Hit by fallout from the financial meltdown, the world’s poorest nations are eyeing a stash of gold owned by the International Monetary Fund.
Ahead of weekend meetings of the IMF and World Bank in Washington, officials from developing nations and anti-poverty advocates are lobbying to get some of the billions of dollars in profits the IMF could reap if it sold a chunk of its vast holdings of gold.
In recent years, business at the world’s lender of last resort has been slow. Countries weren’t borrowing.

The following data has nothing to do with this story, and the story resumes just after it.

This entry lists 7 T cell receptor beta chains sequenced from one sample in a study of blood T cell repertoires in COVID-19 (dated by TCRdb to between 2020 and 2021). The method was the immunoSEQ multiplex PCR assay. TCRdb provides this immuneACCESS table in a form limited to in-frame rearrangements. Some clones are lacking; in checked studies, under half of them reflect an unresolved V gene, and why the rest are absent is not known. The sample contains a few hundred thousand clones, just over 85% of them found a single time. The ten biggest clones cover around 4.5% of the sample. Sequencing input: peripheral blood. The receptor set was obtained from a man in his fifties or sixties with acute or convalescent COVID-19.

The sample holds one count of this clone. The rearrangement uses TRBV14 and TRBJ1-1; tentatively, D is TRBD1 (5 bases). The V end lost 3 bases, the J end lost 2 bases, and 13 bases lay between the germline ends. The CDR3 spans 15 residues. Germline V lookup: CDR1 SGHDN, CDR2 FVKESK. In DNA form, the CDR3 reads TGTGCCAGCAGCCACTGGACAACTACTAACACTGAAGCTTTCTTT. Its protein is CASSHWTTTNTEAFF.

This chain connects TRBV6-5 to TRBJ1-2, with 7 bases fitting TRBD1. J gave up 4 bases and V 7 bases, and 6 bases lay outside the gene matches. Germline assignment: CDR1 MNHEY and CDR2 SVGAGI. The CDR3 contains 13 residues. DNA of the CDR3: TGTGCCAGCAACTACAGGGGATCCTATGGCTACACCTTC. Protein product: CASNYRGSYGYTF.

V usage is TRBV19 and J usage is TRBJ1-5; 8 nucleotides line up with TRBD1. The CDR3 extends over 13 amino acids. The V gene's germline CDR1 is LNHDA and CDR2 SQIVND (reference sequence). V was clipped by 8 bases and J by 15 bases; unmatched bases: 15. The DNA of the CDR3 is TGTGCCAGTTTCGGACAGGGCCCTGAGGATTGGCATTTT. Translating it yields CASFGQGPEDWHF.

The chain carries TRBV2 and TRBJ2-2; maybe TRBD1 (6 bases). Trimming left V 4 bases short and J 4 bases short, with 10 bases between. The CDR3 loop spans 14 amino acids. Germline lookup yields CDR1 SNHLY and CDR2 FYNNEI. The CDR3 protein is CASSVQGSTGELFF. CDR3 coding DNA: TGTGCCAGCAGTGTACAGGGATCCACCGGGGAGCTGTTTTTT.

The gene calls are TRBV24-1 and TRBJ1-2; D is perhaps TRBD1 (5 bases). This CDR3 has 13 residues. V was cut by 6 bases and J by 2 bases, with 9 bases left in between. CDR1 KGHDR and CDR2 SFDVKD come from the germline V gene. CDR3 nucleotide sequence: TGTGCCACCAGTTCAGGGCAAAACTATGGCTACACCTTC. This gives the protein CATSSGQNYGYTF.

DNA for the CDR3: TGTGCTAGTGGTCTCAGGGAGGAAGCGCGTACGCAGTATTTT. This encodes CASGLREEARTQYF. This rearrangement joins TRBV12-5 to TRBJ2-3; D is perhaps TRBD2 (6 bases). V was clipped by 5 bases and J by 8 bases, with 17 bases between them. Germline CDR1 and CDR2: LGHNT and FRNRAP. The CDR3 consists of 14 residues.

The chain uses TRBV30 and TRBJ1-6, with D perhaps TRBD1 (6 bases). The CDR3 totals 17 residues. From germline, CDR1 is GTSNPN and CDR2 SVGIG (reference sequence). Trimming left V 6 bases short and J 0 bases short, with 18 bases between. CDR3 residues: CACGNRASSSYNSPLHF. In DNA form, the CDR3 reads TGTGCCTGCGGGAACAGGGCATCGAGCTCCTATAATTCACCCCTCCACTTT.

Operational funds were down. Looking to its budgetary needs, the IMF board last May approved a broad financial overhaul strategy to ensure the soundness of the fund over time.
Part of the plan involves selling one-eighth of its stash of 103.4 million ounces of gold. Money from the sale would be used as a source of income to pay operational expenses at the fund.